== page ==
Assimilation into the mainstre
am is largely celebrated, but is it erasing gay culture? Only if we let it.
By Mike Fleming
As the equality floodgates seem to open after decades of slow leak, the gay landscape is changing. Now unprecedented gains are creating new challenges and spurring a debate that has the potential to usher in a New Normal if we conduct it wisely.
Marriage equality, adoption rights and the right to serve openly in the military are taken by some as automatic passes to join the mainstream and leave gay identity behind.
“I look forward to the day being gay is no more significant than being left-handed,” wrote Evan Urguhart in Outward. “It will not dictate to which cities they move or what cultural products they consume. They will lack that inner sense of their unique vulnerability or unworthiness that you and I still have to deal with.”
Others mourn the loss of queer culture that made being gay special, unique and worth saving. Not to mention, they argue, that “straight culture” perpetuates a system that caused the very sexual and gender-based oppression that we worked so hard to overcome.
“In the rush to embrace traditional relationships as defined by heterosexual marriage, the gay community is discarding the very sexuality that the Supreme Court has validated,” writes Patrick Moore in Beyond Shame: Reclaiming Radical Gay Sexuality.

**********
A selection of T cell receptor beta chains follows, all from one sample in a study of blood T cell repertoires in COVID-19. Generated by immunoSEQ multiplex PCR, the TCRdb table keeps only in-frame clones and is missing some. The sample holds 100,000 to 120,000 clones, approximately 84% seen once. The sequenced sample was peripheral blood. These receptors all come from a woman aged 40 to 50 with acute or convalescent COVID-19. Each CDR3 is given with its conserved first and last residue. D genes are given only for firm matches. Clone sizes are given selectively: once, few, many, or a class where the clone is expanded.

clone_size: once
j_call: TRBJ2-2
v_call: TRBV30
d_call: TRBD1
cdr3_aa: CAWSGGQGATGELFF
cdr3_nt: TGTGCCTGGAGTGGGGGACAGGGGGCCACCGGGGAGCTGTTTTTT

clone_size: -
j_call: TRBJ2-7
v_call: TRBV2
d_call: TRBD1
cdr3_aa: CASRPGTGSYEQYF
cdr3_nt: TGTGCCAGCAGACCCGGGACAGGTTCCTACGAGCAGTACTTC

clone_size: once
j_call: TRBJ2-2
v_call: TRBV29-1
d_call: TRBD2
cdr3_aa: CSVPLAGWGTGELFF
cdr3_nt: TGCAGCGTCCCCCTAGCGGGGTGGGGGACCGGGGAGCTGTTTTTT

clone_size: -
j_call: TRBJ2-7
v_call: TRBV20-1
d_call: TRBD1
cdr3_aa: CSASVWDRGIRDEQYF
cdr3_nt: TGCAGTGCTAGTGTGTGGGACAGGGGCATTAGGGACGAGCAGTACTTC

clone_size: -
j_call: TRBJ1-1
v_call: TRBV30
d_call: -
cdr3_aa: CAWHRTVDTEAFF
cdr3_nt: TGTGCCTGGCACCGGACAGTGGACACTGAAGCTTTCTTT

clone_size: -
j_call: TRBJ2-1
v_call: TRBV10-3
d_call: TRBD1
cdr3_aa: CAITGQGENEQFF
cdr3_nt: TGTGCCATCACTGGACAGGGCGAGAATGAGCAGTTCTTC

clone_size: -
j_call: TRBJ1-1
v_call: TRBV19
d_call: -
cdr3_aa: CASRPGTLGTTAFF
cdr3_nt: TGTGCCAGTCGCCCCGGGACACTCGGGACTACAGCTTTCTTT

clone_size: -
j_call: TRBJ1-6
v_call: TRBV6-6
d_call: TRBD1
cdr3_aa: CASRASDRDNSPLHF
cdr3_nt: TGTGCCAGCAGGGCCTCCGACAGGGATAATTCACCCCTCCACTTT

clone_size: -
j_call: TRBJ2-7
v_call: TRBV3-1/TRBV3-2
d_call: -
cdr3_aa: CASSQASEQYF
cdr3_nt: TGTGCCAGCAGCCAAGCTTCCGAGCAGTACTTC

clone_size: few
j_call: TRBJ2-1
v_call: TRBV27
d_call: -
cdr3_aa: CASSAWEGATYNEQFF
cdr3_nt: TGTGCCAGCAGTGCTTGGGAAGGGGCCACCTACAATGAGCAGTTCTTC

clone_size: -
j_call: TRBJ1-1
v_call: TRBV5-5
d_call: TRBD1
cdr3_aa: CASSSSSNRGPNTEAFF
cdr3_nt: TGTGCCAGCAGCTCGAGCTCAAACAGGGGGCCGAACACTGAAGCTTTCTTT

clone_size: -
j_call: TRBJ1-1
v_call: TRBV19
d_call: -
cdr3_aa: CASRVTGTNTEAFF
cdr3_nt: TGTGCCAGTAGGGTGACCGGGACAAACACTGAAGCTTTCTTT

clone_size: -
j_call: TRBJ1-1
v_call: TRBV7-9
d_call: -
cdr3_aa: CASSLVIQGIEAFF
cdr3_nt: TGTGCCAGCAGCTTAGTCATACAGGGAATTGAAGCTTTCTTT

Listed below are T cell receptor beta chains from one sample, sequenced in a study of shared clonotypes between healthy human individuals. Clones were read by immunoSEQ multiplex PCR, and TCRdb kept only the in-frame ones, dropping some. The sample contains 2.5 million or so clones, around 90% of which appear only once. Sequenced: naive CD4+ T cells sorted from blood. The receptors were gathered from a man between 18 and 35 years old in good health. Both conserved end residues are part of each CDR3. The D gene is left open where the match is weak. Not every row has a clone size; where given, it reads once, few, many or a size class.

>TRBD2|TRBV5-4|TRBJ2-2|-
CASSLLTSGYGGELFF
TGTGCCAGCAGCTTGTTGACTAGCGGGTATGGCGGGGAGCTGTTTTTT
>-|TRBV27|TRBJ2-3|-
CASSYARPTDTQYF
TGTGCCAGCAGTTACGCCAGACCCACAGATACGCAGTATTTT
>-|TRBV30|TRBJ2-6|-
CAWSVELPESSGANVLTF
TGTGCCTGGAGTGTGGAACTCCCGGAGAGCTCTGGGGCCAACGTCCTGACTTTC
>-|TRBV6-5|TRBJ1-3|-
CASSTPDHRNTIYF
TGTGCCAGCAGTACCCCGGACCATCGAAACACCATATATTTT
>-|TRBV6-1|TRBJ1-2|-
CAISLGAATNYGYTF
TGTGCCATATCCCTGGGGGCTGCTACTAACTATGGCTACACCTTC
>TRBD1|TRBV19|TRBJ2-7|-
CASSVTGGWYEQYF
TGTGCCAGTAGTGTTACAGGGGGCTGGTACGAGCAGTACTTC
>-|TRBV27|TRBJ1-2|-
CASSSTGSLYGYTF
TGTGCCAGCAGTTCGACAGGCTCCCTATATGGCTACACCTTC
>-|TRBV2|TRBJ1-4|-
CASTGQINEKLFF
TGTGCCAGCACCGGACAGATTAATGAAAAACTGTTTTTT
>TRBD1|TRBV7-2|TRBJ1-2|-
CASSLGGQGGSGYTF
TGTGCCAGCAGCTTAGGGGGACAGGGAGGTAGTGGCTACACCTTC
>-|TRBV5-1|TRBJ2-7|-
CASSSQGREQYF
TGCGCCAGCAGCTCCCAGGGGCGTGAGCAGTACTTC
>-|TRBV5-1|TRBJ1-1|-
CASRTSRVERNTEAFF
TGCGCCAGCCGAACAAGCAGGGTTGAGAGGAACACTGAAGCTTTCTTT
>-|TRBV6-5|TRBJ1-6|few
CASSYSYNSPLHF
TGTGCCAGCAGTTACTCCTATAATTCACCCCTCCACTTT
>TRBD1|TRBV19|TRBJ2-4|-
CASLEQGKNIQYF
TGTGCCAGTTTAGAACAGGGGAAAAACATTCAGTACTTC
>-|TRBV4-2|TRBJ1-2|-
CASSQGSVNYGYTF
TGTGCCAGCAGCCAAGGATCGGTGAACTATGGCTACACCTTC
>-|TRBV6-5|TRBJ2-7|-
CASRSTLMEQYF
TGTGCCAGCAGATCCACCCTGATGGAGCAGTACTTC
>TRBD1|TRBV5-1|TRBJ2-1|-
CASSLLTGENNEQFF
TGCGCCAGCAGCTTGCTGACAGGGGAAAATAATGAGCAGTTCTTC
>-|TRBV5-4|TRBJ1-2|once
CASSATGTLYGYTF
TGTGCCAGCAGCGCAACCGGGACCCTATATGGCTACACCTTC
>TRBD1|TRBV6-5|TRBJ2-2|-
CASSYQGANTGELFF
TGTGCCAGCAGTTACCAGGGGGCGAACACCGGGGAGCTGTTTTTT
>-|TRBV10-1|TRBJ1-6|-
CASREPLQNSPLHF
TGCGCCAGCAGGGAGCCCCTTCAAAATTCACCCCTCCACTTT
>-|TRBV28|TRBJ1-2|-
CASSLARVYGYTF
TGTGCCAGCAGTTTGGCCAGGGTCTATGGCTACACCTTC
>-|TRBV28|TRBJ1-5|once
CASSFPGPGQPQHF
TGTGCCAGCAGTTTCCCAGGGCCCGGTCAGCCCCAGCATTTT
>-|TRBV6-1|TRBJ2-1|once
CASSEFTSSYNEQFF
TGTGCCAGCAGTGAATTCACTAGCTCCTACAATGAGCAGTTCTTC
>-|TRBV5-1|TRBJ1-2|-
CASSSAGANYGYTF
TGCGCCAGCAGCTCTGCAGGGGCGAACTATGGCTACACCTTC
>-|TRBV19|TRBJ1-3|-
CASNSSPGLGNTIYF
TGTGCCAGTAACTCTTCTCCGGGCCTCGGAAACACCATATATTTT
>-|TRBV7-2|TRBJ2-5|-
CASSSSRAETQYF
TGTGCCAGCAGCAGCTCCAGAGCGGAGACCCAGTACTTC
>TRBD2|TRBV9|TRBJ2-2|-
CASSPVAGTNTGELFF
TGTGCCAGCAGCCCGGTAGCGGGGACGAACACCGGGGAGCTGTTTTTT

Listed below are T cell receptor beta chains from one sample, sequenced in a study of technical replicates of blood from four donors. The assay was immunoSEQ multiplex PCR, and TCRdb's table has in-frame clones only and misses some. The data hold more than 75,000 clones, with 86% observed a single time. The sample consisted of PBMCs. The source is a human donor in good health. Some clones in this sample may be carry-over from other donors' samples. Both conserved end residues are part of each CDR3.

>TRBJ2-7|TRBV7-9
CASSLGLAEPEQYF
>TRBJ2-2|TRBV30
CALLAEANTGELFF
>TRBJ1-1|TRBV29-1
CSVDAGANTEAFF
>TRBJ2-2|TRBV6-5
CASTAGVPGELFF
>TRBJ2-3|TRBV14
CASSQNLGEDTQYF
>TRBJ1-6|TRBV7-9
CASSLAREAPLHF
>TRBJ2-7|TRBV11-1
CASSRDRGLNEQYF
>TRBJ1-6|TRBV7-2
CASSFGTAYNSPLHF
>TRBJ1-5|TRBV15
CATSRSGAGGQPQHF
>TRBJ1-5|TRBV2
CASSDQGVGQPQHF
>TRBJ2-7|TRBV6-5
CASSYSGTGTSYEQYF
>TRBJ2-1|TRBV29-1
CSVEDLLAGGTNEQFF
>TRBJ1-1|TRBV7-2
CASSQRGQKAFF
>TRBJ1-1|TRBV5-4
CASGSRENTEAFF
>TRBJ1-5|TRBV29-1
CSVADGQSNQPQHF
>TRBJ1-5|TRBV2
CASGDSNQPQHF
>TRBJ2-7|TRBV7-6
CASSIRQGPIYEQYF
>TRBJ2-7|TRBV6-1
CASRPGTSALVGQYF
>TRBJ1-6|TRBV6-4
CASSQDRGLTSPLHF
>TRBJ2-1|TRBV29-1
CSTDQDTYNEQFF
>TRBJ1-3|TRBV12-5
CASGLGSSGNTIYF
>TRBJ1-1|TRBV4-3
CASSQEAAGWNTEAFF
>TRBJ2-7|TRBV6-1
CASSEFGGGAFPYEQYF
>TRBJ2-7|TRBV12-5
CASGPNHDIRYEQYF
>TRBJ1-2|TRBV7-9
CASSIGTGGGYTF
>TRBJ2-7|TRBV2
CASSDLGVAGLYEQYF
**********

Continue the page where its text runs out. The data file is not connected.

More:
To complicate matters, others of us are left cold to any positive changes by the remaining lack of rights. It’s hard to celebrate progress with issues still on the table like employment protections, access inequities
Good Problems to Have
At first glance, it would seem as if we’re left with two distinct sides of an intimidating fence. Those on one side dive headlong into full assimilation of heteronormative traditions, while those on the other reject those standards whole cloth in efforts to keep gay life, well, gay.
To listen to some argue, you’re either for equal status within the status quo, or anti-establishment. Period. You get married, buy a house in the suburbs and have babies, or you think that those who do have lost the very essence of what queer culture has rallied to attain: It’s own identity.
But it’s harder – and ultimately more beneficial – to admit that we’re not one or another, to work toward compromise in the middle to enjoy the best of both worlds. But it’s very American of us not to.
As a country, we love to pick sides. Heroes and villains. Black or white. Love and hate. Good vs. evil. All or nothing. You’re either with us or against us. A Clinton candidacy isn’t nearly
And yes: Though perhaps decreasingly, many Americans still salivate over a good Gay vs. Straight rager. While “they” say gays would infect straight society with immoral homosexual and transgender cooties that threaten their very way of life, “we” snub their lives in return.
The Us vs. Them dynamic rears its head amidst our own, too. Even in tragedy, the community was divided when 49 LGBT and allied partiers were killed by an emotionally conflicted gunman in an Orlando nightclub. Some celebrated a dramatic shift in public perception that reported the news matter–of–factly, without sensationalizing the gay angle. Others were just as disappointed that coverage wasn’t “gay enough” and ignored LGBT issues in the case.